German channels (including commercial ones) buy their content with rights across Europe. They could buy this from the rights holders for a manageable amount, since the content is only broadcast in German. So there is no English soundtrack.
The German-speaking market is so large that this is a sustainable business model.
The same goes for Turkish and French channels: there are enough Turkish and French speakers in Europe to make this interesting, but too few to guarantee that rights holders can claim first prize. Again as long as no English audio track is sent.
The BBC is a different story. They prefer to buy UK-only rights and go to great lengths to make it difficult for their channels to be watched outside the UK. In this way they hope to pay lower rates to rights holders.
For example, the BBC’s transponders (Astra 2 at 28.2°E) were set for a few years so that channels could only be received in the UK. Unencrypted, as the BBC does not want Britons to rely on a smart card decoder to watch BBC programmes.
But because these messengers do not accurately On the territory of the United Kingdom, the BBC can also be received in the Netherlands, Belgium and northern France with a sufficiently large dish. and not encrypted.
So since the BBC can be received in the Dutch language area and of course always sends an English audio track, they also bought the rights to us. With the great score, the BBC can also be watched on cable and even via NLZiet (“NLZiet Extra”) (for which providers charge a fee).
British commercial broadcasters (ITV, Channel 4 and RTL Group with Five, plus a multitude of smaller providers) do not have those rights to the Dutch-speaking area, and so are not allowed to provide their programming (at least the majority of their providers) to us. But it also hasn’t been encrypted for about 20 years, so that British people with a satbox without a decoder/smartcard can also see commercial breaks to watch programmes.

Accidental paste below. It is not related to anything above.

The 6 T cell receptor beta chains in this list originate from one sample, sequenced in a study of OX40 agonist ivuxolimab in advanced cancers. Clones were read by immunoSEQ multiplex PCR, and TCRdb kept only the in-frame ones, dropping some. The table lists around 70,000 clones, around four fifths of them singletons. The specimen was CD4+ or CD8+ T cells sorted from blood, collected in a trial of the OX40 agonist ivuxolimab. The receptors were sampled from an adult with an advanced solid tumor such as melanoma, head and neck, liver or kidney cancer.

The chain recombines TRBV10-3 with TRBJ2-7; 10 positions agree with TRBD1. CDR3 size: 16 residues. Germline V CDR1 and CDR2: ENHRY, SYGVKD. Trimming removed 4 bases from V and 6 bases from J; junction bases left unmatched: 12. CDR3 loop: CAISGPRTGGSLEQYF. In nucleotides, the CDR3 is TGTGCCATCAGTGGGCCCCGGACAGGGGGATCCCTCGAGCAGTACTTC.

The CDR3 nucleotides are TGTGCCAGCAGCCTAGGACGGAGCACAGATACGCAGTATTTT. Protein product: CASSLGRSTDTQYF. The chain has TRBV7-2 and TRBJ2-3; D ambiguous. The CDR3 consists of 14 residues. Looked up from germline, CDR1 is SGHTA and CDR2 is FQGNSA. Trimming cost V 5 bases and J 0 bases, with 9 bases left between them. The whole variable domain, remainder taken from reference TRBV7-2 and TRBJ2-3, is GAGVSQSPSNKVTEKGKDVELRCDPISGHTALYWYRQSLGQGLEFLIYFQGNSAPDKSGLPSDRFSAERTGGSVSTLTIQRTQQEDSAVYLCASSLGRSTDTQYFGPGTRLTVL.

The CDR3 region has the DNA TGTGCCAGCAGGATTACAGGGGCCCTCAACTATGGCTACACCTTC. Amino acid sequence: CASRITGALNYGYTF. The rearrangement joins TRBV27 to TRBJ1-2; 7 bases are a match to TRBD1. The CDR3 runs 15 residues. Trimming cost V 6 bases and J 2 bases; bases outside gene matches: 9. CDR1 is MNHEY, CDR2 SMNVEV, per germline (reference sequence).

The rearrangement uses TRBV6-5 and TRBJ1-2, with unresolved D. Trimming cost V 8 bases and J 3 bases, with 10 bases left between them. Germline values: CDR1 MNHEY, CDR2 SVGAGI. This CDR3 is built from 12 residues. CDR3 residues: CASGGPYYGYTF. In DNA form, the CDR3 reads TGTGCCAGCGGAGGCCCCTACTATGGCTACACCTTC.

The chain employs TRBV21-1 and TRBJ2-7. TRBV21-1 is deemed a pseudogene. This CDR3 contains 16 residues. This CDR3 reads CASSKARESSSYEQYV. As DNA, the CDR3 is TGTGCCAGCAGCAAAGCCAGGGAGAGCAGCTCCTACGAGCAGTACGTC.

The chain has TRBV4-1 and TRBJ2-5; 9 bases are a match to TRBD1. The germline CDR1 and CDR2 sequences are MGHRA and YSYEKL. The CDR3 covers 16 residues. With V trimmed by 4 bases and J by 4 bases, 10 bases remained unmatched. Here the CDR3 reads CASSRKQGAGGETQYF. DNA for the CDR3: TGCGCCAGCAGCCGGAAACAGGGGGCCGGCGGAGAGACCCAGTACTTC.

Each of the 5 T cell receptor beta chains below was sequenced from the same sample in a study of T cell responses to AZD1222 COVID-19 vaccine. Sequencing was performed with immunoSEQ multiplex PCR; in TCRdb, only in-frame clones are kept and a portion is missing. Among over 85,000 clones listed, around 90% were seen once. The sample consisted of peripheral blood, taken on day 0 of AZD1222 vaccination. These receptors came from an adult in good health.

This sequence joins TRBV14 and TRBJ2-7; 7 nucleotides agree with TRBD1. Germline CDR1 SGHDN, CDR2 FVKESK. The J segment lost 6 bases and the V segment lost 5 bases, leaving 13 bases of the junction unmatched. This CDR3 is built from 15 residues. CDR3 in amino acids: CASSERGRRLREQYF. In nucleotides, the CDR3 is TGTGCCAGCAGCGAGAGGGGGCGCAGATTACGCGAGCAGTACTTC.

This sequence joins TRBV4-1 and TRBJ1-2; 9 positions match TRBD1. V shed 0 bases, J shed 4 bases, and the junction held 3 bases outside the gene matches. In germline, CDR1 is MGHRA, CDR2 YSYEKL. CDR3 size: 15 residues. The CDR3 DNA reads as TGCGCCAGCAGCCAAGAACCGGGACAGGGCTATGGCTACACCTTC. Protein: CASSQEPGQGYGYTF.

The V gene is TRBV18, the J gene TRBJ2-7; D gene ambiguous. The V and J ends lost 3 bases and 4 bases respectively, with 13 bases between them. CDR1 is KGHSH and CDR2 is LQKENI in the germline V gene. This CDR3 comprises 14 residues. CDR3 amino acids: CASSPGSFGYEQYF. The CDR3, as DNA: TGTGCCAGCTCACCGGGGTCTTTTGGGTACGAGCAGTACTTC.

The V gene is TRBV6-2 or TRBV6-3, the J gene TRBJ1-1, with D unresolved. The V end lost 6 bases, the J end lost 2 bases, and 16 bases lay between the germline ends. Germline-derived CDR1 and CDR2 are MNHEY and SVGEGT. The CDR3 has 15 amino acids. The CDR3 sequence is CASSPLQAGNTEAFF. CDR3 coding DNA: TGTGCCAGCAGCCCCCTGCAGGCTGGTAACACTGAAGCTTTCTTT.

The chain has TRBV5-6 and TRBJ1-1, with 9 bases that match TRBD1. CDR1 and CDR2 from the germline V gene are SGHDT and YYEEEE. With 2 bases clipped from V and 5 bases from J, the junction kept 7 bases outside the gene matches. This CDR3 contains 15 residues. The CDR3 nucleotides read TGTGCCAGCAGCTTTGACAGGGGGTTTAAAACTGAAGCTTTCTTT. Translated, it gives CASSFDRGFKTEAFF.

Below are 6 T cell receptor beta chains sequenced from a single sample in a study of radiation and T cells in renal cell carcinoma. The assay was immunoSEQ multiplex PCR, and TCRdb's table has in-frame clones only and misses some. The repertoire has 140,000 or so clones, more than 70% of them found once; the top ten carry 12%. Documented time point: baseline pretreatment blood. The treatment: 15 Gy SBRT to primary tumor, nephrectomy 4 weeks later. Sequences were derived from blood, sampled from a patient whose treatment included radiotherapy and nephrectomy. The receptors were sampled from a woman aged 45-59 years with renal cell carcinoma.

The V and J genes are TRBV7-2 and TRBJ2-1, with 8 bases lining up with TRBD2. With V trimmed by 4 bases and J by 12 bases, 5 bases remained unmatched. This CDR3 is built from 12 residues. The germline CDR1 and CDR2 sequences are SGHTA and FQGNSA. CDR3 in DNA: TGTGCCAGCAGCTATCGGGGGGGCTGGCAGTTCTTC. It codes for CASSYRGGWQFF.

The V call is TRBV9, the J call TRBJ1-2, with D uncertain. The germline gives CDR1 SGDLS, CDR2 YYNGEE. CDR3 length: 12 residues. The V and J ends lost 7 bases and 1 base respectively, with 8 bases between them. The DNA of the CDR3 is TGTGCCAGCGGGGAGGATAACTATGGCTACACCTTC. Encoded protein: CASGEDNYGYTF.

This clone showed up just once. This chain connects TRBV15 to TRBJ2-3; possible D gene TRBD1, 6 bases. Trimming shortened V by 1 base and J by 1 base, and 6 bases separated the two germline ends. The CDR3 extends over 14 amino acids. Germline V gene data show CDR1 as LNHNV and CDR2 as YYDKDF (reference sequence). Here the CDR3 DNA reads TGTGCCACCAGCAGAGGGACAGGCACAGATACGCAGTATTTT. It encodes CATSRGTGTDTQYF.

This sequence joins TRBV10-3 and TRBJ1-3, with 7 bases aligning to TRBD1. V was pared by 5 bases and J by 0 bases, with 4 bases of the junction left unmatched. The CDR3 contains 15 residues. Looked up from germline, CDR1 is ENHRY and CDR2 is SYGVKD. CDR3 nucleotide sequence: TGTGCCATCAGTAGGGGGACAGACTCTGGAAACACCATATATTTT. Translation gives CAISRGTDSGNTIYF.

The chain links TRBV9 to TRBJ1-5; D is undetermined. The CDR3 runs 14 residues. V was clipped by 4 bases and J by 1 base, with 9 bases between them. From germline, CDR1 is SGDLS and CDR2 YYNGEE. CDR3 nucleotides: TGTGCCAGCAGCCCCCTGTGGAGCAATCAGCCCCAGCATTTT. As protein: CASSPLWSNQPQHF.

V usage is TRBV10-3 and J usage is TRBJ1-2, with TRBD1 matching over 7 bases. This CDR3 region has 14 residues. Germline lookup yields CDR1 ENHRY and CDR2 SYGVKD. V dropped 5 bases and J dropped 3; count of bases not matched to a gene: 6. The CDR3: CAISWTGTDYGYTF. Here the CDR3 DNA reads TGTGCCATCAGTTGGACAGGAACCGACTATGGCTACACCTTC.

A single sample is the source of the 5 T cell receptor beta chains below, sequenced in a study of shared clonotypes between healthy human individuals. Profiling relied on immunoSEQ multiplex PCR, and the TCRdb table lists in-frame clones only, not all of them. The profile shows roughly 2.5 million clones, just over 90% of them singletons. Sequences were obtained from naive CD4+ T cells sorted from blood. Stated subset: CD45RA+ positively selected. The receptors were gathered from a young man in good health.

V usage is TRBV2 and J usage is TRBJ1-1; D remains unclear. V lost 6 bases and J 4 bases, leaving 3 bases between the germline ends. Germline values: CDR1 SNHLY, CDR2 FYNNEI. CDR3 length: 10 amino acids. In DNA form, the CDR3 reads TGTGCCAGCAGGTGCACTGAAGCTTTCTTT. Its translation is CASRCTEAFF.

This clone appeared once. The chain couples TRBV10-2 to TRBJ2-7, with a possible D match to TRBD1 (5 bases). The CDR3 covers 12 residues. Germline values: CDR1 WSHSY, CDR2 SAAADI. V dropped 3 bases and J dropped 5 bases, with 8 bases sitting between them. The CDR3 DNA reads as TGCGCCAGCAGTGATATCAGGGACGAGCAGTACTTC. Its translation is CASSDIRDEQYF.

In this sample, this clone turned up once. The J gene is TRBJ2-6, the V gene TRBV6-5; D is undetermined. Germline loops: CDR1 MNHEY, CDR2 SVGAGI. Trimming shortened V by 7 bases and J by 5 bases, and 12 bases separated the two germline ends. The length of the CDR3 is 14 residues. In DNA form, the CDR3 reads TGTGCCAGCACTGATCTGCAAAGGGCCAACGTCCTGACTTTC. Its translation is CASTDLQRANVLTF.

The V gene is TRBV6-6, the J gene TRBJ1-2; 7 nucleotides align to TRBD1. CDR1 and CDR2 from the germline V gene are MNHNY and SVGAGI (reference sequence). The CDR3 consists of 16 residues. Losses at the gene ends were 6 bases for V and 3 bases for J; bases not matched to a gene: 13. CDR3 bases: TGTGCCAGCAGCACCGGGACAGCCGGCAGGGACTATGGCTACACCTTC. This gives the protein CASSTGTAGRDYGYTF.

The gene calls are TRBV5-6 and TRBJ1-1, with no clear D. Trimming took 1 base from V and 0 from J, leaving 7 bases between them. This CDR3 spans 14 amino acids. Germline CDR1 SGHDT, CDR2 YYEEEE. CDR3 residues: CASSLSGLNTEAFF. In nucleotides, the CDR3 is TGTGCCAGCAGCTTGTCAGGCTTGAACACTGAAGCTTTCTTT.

The upshot is that you can only watch those commercial channels in the Netherlands and Belgium via satellite dish, which rights holders seem to tolerate, but not via cable.
By the way, ITV did a test run in the Dutch language area: it was shown briefly about 10 years ago on a number of Dutch cable networks and Telenet, but only with ITV1 (so that programs that were too expensive could be moved to ITV2). It didn’t lead to anything, and then they tried to take over Talpa (they succeeded, but only the production company, not the channel).
In Switzerland, they took a more favorable point of view: everything available there is unencrypted from the air Can Pick it up is allowed on the cable. So are British channels (as long as you put on a huge dish, you can even receive them in Switzerland).
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